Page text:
TORONTO -- The A's are the majors' hottest team thanks to a revolving cast of players sparking victories, but there's no doubt left fielder Yoenis Cespedes holds the biggest individual key for them down the stretch.
As Cespedes goes, so go the A's. They are 39-24 when their rookie cleanup man is healthy enough to be in the lineup, and 12-20 when he isn't.
The team's amazing stretch of walk-off victories has overshadowed Cespedes' torrid streak at the plate, but consider the numbers. He's hitting .500 (18 for 36) since the All-Star break, tops among major league regulars entering Monday's play.
He has four homers and nine RBIs in nine games during that stretch -- during which the A's are 8-1 -- and has lifted his season average to .299.
Cespedes' 13 homers rank second on the A's, and his 45 RBIs are one behind team leader Josh Reddick, despite Cespedes playing in 29 fewer games because of injuries.
The Cuban had a reputation for power when he signed a four-year, $36 million contract in spring training. But as the season progresses, Cespedes is becoming a more well-rounded hitter.
He still swings so violently that your back hurts just watching him on TV. But Cespedes also is spraying the ball to all fields. No longer does a two-strike count automatically mean a 'K' in the score book.
"The recent streak has been pretty sensational," A's manager Bob Melvin said. "He's hitting the ball up the middle, hitting the ball
His on-field adjustment is only part of the story. Cespedes, 26, defected from Cuba with family members last summer and established residency in the Dominican Republic before coming to the United States.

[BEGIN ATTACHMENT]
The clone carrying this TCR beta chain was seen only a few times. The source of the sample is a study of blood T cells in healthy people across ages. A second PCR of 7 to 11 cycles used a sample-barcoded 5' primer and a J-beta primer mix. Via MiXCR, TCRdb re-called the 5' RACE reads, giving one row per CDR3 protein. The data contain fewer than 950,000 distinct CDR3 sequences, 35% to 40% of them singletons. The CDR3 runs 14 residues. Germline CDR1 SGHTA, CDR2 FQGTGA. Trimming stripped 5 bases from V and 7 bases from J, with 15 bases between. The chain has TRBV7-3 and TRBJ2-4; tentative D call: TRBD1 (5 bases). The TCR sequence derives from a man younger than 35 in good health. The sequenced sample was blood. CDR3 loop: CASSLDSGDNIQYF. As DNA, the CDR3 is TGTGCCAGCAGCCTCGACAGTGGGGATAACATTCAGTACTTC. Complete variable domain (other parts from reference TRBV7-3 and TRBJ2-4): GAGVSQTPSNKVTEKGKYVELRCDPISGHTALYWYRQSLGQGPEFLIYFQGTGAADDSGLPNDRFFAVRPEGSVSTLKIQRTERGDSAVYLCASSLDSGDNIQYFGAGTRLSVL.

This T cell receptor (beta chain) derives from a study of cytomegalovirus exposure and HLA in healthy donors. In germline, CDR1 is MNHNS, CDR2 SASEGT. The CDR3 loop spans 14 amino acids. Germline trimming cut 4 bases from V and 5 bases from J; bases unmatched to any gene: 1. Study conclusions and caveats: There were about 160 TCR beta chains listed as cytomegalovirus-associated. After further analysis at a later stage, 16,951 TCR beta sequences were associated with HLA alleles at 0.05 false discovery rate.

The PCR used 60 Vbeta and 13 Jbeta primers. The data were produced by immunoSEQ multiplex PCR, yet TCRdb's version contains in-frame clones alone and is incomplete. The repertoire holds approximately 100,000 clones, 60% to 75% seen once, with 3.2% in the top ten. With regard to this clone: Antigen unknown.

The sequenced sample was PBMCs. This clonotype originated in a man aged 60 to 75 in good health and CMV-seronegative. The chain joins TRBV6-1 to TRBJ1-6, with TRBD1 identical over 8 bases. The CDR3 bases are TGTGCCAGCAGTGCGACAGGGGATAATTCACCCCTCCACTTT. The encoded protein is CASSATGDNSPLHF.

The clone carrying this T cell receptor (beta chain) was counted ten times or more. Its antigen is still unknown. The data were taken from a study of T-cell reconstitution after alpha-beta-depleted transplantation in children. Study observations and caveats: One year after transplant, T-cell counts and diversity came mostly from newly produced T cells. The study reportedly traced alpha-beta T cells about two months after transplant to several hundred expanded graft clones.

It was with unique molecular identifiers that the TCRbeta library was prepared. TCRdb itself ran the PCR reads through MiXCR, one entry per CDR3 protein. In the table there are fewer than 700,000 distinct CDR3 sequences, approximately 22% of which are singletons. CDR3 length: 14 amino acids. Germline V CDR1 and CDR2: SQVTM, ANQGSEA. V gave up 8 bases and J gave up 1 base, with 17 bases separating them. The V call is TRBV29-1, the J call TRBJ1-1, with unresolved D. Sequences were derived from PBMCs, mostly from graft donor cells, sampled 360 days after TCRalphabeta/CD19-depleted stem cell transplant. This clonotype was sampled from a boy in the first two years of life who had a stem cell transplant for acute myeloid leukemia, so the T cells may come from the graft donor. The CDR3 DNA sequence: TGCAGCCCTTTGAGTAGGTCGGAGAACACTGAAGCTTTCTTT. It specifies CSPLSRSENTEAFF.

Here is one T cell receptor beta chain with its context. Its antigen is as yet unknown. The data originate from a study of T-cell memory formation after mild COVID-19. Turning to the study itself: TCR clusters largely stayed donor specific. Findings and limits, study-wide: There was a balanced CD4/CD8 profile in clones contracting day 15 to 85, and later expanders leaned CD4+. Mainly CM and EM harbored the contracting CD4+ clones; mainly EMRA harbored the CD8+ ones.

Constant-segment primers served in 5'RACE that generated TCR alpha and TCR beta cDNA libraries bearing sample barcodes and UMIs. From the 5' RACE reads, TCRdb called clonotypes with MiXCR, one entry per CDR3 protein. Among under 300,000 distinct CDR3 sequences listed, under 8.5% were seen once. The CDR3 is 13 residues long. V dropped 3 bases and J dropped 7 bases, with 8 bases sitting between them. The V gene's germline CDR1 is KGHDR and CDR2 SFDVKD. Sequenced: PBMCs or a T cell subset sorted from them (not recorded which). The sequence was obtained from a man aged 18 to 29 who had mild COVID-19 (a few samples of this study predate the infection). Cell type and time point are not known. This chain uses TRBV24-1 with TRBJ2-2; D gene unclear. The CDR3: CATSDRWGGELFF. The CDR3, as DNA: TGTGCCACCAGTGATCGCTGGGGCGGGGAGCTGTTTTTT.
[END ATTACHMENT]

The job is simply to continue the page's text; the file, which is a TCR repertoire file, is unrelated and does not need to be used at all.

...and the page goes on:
He is acclimating to American culture while simultaneously adjusting to the major leagues. Teammates have been impressed with his determination to learn English, and Cespedes wants to conduct a full interview in English before the season ends.
He has benefited from having a full-time interpreter in Ariel Prieto, a former A's pitcher who defected from Cuba in 1994. They share a place in Point Richmond.
"It was more important for him to make adjustments outside the clubhouse, because (in) here, he feels it's family," Prieto said. "He's made adjustments with being on time, coming early to work in the cage before the game starts, and to prepare mentally and physically."
The A's entered Monday tied with the Orioles for the A.L.'s second wild-card spot. As the A's take aim at their first postseason berth since 2006, a key is whether Cespedes can stay in the lineup.
He missed 22 games in May with a strained muscle in his left hand, and a strained left hamstring in mid-June sidelined him for nine more. He was relegated to D.H. duty recently when he sprained his right thumb.
There's also the question of how Cespedes will hold up over 162 games, considering he played a 90-game regular season in the Cuban National Series.
Cespedes indicated how much he needed the All-Star break to let his body recuperate.
"It was important for me to get those three or four days of rest," Cespedes said through Prieto. "I feel a lot better right now because I got that layoff."
He's the most dangerous power hitter in a lineup that relies greatly on the long ball. The A's are hitting a major-league-worst .228, but they have compensated with 101 homers in 95 games. They had just 51 at the same point last season.
Although Cespedes' impact is obvious on the field, he recently provided some comic relief off it. Teammate Dallas Braden uncovered a video of Cespedes dancing in the clubhouse while he was with the Cuban national team, and that footage was displayed on the Oakland Coliseum Jumbotron as the A's took batting practice on their last homestand.
Players howled in delight, and such moments help Cespedes fit in.
"It's tough to have a conversation, but it's fun figuring out what we're trying to say," A's outfielder Seth Smith said. "It's not like he's on an island. We let him in. He lets us in."
The A's are 39-24 with Yoenis Cespedes in the lineup and only 12-20 in his absence. And since the All-Star break, Cespedes has gotten only better:
Before break After break
.263 Batting average .500
9 Home runs 4
36 RBIs 9
19 Runs 9
16 Walks 2
48 Strikeouts 5
54 Games 9
Source: MLB.com	 Photo: Getty Images